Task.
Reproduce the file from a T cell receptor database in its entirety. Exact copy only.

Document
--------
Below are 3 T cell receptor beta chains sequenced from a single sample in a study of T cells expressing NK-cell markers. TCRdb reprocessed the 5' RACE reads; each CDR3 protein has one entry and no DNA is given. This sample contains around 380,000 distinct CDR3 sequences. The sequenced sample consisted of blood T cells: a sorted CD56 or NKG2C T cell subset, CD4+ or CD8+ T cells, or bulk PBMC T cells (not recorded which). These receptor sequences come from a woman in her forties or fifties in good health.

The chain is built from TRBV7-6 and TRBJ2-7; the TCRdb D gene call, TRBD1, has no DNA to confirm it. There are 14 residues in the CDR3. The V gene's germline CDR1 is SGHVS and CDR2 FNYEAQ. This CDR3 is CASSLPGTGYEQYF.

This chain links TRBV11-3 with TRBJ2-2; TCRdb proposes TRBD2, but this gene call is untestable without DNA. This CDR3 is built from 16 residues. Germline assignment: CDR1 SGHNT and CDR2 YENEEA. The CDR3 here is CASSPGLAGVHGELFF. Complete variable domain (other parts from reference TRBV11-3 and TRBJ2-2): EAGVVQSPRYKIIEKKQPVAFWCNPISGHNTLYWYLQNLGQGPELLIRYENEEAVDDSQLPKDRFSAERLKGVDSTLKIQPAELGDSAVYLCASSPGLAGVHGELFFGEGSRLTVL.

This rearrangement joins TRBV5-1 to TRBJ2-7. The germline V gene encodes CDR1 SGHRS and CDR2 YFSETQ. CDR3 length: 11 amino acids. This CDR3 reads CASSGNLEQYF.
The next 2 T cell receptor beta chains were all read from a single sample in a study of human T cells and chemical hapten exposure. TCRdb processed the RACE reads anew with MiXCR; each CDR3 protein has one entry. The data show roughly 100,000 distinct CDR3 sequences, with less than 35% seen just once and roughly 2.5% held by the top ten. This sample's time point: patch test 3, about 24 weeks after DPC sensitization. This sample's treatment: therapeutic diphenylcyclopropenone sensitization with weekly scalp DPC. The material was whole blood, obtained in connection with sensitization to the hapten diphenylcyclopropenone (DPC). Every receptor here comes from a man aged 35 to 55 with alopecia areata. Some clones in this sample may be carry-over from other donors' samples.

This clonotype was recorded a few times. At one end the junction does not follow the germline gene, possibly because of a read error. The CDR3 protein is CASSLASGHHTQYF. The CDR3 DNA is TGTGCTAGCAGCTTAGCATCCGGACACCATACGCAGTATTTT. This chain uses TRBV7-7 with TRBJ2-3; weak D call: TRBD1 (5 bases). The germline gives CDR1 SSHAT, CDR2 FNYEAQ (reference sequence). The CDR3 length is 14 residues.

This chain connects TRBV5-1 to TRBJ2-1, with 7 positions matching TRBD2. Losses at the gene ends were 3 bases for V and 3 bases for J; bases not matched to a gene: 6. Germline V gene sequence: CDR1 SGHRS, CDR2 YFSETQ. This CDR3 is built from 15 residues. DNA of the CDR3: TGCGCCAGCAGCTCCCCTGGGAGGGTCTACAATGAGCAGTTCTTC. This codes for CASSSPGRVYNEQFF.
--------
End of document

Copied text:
Below are 3 T cell receptor beta chains sequenced from a single sample in a study of T cells expressing NK-cell markers. TCRdb reprocessed the 5' RACE reads; each CDR3 protein has one entry and no DNA is given. This sample contains around 380,000 distinct CDR3 sequences. The sequenced sample consisted of blood T cells: a sorted CD56 or NKG2C T cell subset, CD4+ or CD8+ T cells, or bulk PBMC T cells (not recorded which). These receptor sequences come from a woman in her forties or fifties in good health.

The chain is built from TRBV7-6 and TRBJ2-7; the TCRdb D gene call, TRBD1, has no DNA to confirm it. There are 14 residues in the CDR3. The V gene's germline CDR1 is SGHVS and CDR2 FNYEAQ. This CDR3 is CASSLPGTGYEQYF.

This chain links TRBV11-3 with TRBJ2-2; TCRdb proposes TRBD2, but this gene call is untestable without DNA. This CDR3 is built from 16 residues. Germline assignment: CDR1 SGHNT and CDR2 YENEEA. The CDR3 here is CASSPGLAGVHGELFF. Complete variable domain (other parts from reference TRBV11-3 and TRBJ2-2): EAGVVQSPRYKIIEKKQPVAFWCNPISGHNTLYWYLQNLGQGPELLIRYENEEAVDDSQLPKDRFSAERLKGVDSTLKIQPAELGDSAVYLCASSPGLAGVHGELFFGEGSRLTVL.

This rearrangement joins TRBV5-1 to TRBJ2-7. The germline V gene encodes CDR1 SGHRS and CDR2 YFSETQ. CDR3 length: 11 amino acids. This CDR3 reads CASSGNLEQYF.
The next 2 T cell receptor beta chains were all read from a single sample in a study of human T cells and chemical hapten exposure. TCRdb processed the RACE reads anew with MiXCR; each CDR3 protein has one entry. The data show roughly 100,000 distinct CDR3 sequences, with less than 35% seen just once and roughly 2.5% held by the top ten. This sample's time point: patch test 3, about 24 weeks after DPC sensitization. This sample's treatment: therapeutic diphenylcyclopropenone sensitization with weekly scalp DPC. The material was whole blood, obtained in connection with sensitization to the hapten diphenylcyclopropenone (DPC). Every receptor here comes from a man aged 35 to 55 with alopecia areata. Some clones in this sample may be carry-over from other donors' samples.

This clonotype was recorded a few times. At one end the junction does not follow the germline gene, possibly because of a read error. The CDR3 protein is CASSLASGHHTQYF. The CDR3 DNA is TGTGCTAGCAGCTTAGCATCCGGACACCATACGCAGTATTTT. This chain uses TRBV7-7 with TRBJ2-3; weak D call: TRBD1 (5 bases). The germline gives CDR1 SSHAT, CDR2 FNYEAQ (reference sequence). The CDR3 length is 14 residues.

This chain connects TRBV5-1 to TRBJ2-1, with 7 positions matching TRBD2. Losses at the gene ends were 3 bases for V and 3 bases for J; bases not matched to a gene: 6. Germline V gene sequence: CDR1 SGHRS, CDR2 YFSETQ. This CDR3 is built from 15 residues. DNA of the CDR3: TGCGCCAGCAGCTCCCCTGGGAGGGTCTACAATGAGCAGTTCTTC. This codes for CASSSPGRVYNEQFF.